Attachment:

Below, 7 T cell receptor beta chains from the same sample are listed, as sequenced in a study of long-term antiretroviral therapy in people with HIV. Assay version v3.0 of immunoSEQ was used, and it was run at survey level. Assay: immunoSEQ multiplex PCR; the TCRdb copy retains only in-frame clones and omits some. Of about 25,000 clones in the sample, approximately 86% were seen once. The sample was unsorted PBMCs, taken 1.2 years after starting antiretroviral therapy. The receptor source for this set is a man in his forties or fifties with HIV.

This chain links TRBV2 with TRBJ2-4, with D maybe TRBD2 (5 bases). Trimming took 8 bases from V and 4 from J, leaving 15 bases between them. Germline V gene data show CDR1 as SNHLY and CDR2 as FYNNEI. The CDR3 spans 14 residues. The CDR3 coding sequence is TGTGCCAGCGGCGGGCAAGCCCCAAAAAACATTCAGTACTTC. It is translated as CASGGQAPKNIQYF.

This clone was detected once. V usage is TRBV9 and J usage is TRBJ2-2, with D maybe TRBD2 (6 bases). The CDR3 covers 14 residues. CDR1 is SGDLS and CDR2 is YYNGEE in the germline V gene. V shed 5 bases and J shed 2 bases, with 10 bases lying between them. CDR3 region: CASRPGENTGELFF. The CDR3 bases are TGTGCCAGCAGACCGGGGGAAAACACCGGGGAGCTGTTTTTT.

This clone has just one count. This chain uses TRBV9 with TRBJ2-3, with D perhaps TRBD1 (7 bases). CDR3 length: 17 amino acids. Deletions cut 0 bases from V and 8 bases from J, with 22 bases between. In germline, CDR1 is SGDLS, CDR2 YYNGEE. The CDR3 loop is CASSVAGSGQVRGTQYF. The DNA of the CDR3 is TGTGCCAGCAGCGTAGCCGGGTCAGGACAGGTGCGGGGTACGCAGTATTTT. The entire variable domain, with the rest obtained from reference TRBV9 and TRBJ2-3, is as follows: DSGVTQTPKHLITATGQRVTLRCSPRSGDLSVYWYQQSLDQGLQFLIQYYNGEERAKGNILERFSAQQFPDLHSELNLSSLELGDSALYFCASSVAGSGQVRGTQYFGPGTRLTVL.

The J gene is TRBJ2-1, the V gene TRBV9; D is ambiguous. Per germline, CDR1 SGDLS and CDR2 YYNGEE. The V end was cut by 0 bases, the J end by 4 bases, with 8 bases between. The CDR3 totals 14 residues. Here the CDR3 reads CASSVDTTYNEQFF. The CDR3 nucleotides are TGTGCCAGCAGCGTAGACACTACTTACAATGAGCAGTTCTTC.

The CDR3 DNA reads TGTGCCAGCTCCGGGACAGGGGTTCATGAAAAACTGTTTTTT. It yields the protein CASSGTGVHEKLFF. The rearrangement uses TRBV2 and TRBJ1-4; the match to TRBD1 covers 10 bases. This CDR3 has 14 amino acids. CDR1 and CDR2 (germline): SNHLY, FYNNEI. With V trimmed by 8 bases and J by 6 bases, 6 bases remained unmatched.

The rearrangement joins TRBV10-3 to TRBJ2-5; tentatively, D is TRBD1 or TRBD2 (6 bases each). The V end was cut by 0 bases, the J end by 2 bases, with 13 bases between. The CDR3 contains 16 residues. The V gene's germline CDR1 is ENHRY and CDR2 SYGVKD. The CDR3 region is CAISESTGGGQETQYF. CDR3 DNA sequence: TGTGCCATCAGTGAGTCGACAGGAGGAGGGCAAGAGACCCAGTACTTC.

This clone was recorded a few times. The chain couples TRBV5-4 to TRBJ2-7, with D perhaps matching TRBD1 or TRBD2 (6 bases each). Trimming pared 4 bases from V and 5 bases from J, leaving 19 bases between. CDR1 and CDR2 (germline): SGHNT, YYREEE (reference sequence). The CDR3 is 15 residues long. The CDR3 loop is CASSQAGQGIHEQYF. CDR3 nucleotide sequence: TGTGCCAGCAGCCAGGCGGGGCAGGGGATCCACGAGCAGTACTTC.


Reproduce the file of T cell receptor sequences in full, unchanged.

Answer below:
Below, 7 T cell receptor beta chains from the same sample are listed, as sequenced in a study of long-term antiretroviral therapy in people with HIV. Assay version v3.0 of immunoSEQ was used, and it was run at survey level. Assay: immunoSEQ multiplex PCR; the TCRdb copy retains only in-frame clones and omits some. Of about 25,000 clones in the sample, approximately 86% were seen once. The sample was unsorted PBMCs, taken 1.2 years after starting antiretroviral therapy. The receptor source for this set is a man in his forties or fifties with HIV.

This chain links TRBV2 with TRBJ2-4, with D maybe TRBD2 (5 bases). Trimming took 8 bases from V and 4 from J, leaving 15 bases between them. Germline V gene data show CDR1 as SNHLY and CDR2 as FYNNEI. The CDR3 spans 14 residues. The CDR3 coding sequence is TGTGCCAGCGGCGGGCAAGCCCCAAAAAACATTCAGTACTTC. It is translated as CASGGQAPKNIQYF.

This clone was detected once. V usage is TRBV9 and J usage is TRBJ2-2, with D maybe TRBD2 (6 bases). The CDR3 covers 14 residues. CDR1 is SGDLS and CDR2 is YYNGEE in the germline V gene. V shed 5 bases and J shed 2 bases, with 10 bases lying between them. CDR3 region: CASRPGENTGELFF. The CDR3 bases are TGTGCCAGCAGACCGGGGGAAAACACCGGGGAGCTGTTTTTT.

This clone has just one count. This chain uses TRBV9 with TRBJ2-3, with D perhaps TRBD1 (7 bases). CDR3 length: 17 amino acids. Deletions cut 0 bases from V and 8 bases from J, with 22 bases between. In germline, CDR1 is SGDLS, CDR2 YYNGEE. The CDR3 loop is CASSVAGSGQVRGTQYF. The DNA of the CDR3 is TGTGCCAGCAGCGTAGCCGGGTCAGGACAGGTGCGGGGTACGCAGTATTTT. The entire variable domain, with the rest obtained from reference TRBV9 and TRBJ2-3, is as follows: DSGVTQTPKHLITATGQRVTLRCSPRSGDLSVYWYQQSLDQGLQFLIQYYNGEERAKGNILERFSAQQFPDLHSELNLSSLELGDSALYFCASSVAGSGQVRGTQYFGPGTRLTVL.

The J gene is TRBJ2-1, the V gene TRBV9; D is ambiguous. Per germline, CDR1 SGDLS and CDR2 YYNGEE. The V end was cut by 0 bases, the J end by 4 bases, with 8 bases between. The CDR3 totals 14 residues. Here the CDR3 reads CASSVDTTYNEQFF. The CDR3 nucleotides are TGTGCCAGCAGCGTAGACACTACTTACAATGAGCAGTTCTTC.

The CDR3 DNA reads TGTGCCAGCTCCGGGACAGGGGTTCATGAAAAACTGTTTTTT. It yields the protein CASSGTGVHEKLFF. The rearrangement uses TRBV2 and TRBJ1-4; the match to TRBD1 covers 10 bases. This CDR3 has 14 amino acids. CDR1 and CDR2 (germline): SNHLY, FYNNEI. With V trimmed by 8 bases and J by 6 bases, 6 bases remained unmatched.

The rearrangement joins TRBV10-3 to TRBJ2-5; tentatively, D is TRBD1 or TRBD2 (6 bases each). The V end was cut by 0 bases, the J end by 2 bases, with 13 bases between. The CDR3 contains 16 residues. The V gene's germline CDR1 is ENHRY and CDR2 SYGVKD. The CDR3 region is CAISESTGGGQETQYF. CDR3 DNA sequence: TGTGCCATCAGTGAGTCGACAGGAGGAGGGCAAGAGACCCAGTACTTC.

This clone was recorded a few times. The chain couples TRBV5-4 to TRBJ2-7, with D perhaps matching TRBD1 or TRBD2 (6 bases each). Trimming pared 4 bases from V and 5 bases from J, leaving 19 bases between. CDR1 and CDR2 (germline): SGHNT, YYREEE (reference sequence). The CDR3 is 15 residues long. The CDR3 loop is CASSQAGQGIHEQYF. CDR3 nucleotide sequence: TGTGCCAGCAGCCAGGCGGGGCAGGGGATCCACGAGCAGTACTTC.